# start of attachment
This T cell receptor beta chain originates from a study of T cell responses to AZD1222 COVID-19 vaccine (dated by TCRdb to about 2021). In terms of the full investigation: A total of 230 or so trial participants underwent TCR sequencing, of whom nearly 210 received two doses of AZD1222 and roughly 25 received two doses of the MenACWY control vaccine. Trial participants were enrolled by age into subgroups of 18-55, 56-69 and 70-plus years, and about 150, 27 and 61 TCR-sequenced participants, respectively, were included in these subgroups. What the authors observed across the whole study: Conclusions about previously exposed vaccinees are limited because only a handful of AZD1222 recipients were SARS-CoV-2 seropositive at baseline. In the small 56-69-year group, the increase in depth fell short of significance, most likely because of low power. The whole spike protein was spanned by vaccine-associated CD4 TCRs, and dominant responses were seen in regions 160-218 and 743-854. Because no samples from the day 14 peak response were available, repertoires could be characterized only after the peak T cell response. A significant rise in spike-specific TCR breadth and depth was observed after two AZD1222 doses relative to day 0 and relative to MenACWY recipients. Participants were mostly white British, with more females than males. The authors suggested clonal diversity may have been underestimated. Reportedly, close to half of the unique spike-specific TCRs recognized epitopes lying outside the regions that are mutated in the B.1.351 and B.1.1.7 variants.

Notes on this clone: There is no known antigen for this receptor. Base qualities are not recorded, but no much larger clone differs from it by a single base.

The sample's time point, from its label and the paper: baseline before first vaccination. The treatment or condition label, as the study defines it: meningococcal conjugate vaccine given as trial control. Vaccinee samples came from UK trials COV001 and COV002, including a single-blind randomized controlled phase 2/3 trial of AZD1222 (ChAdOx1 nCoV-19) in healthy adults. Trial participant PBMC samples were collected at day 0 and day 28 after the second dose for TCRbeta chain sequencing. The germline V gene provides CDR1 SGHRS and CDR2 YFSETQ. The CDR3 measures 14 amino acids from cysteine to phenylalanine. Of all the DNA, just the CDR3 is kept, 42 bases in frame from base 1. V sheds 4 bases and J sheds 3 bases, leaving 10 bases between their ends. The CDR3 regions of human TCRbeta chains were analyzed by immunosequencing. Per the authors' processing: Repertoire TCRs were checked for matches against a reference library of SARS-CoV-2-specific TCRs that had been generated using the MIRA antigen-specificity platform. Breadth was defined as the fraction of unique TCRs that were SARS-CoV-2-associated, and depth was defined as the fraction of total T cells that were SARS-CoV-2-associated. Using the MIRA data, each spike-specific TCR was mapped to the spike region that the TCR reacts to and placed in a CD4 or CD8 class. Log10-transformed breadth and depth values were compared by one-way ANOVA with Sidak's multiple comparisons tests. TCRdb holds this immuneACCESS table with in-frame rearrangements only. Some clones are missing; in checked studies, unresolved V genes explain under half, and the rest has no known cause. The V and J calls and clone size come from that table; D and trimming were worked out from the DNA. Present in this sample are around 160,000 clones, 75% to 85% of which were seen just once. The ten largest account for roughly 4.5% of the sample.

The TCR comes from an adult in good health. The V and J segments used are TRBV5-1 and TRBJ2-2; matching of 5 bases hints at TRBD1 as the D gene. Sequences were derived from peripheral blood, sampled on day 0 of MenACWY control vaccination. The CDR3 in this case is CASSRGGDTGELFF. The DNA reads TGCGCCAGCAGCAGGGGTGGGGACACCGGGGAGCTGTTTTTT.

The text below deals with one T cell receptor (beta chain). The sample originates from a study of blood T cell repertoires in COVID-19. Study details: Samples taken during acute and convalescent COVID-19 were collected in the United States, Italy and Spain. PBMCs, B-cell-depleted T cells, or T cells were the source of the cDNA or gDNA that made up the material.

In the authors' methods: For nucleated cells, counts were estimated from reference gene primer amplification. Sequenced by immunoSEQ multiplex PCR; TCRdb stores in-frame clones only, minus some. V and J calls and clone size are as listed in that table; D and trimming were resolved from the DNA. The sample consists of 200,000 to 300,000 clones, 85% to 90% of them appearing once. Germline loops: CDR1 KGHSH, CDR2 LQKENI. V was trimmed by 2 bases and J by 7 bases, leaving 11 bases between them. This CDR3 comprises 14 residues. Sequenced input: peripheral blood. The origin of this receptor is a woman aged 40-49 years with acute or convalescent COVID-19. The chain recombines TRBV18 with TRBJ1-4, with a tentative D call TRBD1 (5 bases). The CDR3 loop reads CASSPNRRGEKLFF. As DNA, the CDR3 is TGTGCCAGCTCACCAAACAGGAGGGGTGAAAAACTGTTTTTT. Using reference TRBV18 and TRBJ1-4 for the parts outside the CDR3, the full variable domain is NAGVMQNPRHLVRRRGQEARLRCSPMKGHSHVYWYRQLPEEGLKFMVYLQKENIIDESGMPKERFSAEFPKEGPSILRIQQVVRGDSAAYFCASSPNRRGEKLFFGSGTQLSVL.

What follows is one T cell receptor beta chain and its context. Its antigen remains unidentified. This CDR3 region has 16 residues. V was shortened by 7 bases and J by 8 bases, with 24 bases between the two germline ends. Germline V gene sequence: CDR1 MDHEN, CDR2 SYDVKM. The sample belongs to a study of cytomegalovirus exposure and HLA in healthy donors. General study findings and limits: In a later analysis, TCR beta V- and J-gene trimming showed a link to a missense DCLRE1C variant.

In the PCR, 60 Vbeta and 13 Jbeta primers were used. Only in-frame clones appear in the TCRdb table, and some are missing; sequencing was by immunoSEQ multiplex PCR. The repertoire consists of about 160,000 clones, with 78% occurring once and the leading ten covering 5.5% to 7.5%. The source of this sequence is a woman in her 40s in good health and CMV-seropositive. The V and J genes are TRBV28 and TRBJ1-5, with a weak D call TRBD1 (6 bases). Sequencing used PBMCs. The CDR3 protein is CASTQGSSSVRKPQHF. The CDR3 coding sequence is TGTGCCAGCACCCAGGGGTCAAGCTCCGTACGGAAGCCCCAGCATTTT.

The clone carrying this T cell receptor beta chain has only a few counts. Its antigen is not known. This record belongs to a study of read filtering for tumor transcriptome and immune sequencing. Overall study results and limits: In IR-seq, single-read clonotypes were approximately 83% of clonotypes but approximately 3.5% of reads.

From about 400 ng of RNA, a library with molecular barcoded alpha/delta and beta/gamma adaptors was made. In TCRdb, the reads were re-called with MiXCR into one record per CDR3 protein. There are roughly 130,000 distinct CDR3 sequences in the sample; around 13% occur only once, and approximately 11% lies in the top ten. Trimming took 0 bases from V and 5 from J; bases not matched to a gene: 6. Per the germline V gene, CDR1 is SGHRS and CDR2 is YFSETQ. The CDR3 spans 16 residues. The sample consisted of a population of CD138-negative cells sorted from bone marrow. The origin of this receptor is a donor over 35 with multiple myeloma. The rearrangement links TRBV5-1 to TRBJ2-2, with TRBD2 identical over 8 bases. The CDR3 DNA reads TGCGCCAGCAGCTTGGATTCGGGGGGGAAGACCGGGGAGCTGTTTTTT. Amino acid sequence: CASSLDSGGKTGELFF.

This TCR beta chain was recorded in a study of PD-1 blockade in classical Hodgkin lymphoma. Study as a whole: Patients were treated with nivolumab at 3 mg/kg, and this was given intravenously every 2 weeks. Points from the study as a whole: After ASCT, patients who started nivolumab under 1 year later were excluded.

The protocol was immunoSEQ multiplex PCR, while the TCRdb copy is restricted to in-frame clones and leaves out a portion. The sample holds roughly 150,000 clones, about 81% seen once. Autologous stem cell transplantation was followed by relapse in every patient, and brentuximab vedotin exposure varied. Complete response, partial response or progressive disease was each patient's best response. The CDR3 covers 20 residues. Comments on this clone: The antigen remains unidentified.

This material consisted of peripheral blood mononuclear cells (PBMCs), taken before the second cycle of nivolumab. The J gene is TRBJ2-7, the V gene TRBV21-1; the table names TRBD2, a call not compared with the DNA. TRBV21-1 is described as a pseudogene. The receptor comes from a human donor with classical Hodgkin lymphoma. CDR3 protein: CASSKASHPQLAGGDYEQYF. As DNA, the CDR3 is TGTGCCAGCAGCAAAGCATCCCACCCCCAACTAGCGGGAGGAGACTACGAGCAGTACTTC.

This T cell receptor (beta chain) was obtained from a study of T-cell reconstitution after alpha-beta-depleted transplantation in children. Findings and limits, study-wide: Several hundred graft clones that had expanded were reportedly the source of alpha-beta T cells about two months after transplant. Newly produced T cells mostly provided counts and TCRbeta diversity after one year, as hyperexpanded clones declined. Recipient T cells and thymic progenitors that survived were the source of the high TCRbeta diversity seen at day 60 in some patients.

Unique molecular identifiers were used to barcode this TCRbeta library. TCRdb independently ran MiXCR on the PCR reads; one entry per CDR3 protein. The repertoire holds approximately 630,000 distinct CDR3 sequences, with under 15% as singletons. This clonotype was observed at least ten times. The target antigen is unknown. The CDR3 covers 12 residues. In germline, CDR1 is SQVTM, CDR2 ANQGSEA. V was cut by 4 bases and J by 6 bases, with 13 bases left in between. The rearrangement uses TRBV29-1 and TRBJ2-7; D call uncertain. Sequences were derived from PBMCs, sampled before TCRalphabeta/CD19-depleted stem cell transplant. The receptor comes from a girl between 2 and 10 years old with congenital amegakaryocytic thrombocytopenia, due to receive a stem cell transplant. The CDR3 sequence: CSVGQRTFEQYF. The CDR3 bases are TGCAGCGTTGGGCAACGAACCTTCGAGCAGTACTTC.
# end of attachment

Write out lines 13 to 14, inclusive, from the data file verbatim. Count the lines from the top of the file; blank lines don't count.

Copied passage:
This material consisted of peripheral blood mononuclear cells (PBMCs), taken before the second cycle of nivolumab. The J gene is TRBJ2-7, the V gene TRBV21-1; the table names TRBD2, a call not compared with the DNA. TRBV21-1 is described as a pseudogene. The receptor comes from a human donor with classical Hodgkin lymphoma. CDR3 protein: CASSKASHPQLAGGDYEQYF. As DNA, the CDR3 is TGTGCCAGCAGCAAAGCATCCCACCCCCAACTAGCGGGAGGAGACTACGAGCAGTACTTC.

This T cell receptor (beta chain) was obtained from a study of T-cell reconstitution after alpha-beta-depleted transplantation in children. Findings and limits, study-wide: Several hundred graft clones that had expanded were reportedly the source of alpha-beta T cells about two months after transplant. Newly produced T cells mostly provided counts and TCRbeta diversity after one year, as hyperexpanded clones declined. Recipient T cells and thymic progenitors that survived were the source of the high TCRbeta diversity seen at day 60 in some patients.